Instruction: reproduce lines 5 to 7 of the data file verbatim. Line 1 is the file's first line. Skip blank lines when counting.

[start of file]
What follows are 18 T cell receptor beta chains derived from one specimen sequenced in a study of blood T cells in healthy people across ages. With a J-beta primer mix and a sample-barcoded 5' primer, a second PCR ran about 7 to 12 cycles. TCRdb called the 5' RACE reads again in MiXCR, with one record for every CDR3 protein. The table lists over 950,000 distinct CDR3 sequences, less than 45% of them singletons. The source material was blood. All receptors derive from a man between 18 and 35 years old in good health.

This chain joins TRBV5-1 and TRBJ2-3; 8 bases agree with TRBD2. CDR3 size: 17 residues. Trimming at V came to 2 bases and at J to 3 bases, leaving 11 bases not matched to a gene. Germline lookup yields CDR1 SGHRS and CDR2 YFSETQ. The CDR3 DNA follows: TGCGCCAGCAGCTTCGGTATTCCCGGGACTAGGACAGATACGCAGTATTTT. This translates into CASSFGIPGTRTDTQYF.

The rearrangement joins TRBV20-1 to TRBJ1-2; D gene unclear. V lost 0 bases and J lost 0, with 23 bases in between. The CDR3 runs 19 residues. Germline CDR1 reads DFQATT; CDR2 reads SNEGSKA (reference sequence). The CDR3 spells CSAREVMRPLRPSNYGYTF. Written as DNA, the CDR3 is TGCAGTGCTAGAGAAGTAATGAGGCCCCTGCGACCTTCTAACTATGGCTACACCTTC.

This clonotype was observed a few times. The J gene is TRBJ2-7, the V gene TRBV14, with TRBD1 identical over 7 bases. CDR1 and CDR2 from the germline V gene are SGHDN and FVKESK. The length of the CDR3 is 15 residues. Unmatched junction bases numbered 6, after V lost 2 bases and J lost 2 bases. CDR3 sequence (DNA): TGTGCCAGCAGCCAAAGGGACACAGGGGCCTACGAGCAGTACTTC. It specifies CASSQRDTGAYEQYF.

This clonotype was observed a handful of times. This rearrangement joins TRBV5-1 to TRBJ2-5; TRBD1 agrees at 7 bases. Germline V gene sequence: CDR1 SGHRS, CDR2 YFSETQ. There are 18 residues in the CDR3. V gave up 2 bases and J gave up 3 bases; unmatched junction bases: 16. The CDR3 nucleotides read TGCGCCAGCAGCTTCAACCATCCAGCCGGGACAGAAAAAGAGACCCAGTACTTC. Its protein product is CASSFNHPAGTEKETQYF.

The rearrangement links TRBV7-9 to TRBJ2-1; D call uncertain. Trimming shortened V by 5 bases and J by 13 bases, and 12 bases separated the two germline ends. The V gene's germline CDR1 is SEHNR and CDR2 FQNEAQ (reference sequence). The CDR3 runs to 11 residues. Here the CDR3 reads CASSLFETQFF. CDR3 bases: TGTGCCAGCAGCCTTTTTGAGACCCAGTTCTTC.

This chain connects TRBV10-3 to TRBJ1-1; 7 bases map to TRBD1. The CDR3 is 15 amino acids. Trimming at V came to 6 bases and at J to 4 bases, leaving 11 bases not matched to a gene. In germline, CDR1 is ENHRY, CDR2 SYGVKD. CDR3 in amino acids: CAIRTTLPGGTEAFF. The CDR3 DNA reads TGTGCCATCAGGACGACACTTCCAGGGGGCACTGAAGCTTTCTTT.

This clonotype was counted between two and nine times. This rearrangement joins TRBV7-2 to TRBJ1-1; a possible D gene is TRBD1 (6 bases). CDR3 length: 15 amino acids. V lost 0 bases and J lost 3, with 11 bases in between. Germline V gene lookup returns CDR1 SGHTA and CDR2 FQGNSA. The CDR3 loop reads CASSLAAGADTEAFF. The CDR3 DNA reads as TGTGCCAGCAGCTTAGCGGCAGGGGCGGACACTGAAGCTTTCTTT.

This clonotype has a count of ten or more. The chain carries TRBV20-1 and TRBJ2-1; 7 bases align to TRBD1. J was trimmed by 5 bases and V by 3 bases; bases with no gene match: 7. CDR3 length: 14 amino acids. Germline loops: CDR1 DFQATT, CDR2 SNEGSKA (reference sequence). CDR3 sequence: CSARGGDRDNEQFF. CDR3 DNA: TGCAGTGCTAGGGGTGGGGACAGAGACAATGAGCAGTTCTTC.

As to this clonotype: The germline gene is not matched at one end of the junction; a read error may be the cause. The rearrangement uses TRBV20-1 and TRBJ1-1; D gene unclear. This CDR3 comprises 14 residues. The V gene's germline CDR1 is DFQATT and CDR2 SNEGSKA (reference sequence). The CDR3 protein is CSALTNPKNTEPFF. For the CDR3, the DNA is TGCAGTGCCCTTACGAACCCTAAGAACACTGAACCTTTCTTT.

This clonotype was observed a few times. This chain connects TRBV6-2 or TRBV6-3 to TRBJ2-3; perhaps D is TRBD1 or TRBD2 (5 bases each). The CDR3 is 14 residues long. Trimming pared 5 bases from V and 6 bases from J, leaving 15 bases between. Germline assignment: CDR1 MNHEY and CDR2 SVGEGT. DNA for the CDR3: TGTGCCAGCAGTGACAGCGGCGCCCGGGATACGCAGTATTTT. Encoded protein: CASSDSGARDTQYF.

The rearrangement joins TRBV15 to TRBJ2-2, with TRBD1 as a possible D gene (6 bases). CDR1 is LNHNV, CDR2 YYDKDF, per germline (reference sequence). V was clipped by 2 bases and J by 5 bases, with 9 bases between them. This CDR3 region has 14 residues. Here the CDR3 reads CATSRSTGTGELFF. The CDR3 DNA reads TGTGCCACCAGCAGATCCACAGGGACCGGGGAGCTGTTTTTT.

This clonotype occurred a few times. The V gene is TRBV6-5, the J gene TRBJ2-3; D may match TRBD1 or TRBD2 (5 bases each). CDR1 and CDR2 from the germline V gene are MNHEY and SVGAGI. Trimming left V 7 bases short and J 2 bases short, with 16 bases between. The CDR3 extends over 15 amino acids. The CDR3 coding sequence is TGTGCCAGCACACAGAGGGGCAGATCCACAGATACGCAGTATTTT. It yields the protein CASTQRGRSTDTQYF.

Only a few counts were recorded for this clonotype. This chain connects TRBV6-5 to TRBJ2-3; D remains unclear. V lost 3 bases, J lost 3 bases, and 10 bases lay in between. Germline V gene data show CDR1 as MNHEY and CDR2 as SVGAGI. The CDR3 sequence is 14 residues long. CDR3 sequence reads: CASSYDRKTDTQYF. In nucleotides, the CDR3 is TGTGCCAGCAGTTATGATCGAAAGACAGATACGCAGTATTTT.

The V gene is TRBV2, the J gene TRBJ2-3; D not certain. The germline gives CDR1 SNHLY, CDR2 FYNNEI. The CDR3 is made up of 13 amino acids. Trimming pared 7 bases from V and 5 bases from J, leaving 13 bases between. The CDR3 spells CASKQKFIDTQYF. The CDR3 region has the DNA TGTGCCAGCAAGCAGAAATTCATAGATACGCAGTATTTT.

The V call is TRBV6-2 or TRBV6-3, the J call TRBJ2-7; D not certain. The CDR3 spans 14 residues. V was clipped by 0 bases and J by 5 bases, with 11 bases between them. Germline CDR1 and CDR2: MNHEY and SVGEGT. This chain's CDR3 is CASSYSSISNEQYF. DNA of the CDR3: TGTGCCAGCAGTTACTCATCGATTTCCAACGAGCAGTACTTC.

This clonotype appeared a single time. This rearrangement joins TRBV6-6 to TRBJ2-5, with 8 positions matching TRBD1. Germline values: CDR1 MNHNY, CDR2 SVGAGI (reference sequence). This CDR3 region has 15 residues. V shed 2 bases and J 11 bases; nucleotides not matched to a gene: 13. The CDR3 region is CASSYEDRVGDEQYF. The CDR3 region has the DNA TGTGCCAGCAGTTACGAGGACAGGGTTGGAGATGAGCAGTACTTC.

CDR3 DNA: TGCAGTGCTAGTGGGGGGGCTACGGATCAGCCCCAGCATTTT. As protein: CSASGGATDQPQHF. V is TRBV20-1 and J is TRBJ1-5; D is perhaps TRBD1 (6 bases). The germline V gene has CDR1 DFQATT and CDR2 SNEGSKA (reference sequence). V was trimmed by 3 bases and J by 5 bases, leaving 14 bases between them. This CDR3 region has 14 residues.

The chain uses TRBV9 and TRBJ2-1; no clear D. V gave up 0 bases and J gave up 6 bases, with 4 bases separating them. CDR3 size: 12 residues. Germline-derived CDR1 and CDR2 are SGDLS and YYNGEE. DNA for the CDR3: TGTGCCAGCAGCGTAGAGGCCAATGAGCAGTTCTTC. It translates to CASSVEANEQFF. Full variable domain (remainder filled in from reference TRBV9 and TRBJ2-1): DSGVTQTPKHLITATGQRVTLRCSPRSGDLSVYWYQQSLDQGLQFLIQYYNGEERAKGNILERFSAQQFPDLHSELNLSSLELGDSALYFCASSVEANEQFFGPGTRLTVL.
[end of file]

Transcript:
This clonotype was observed a handful of times. This rearrangement joins TRBV5-1 to TRBJ2-5; TRBD1 agrees at 7 bases. Germline V gene sequence: CDR1 SGHRS, CDR2 YFSETQ. There are 18 residues in the CDR3. V gave up 2 bases and J gave up 3 bases; unmatched junction bases: 16. The CDR3 nucleotides read TGCGCCAGCAGCTTCAACCATCCAGCCGGGACAGAAAAAGAGACCCAGTACTTC. Its protein product is CASSFNHPAGTEKETQYF.

The rearrangement links TRBV7-9 to TRBJ2-1; D call uncertain. Trimming shortened V by 5 bases and J by 13 bases, and 12 bases separated the two germline ends. The V gene's germline CDR1 is SEHNR and CDR2 FQNEAQ (reference sequence). The CDR3 runs to 11 residues. Here the CDR3 reads CASSLFETQFF. CDR3 bases: TGTGCCAGCAGCCTTTTTGAGACCCAGTTCTTC.

This chain connects TRBV10-3 to TRBJ1-1; 7 bases map to TRBD1. The CDR3 is 15 amino acids. Trimming at V came to 6 bases and at J to 4 bases, leaving 11 bases not matched to a gene. In germline, CDR1 is ENHRY, CDR2 SYGVKD. CDR3 in amino acids: CAIRTTLPGGTEAFF. The CDR3 DNA reads TGTGCCATCAGGACGACACTTCCAGGGGGCACTGAAGCTTTCTTT.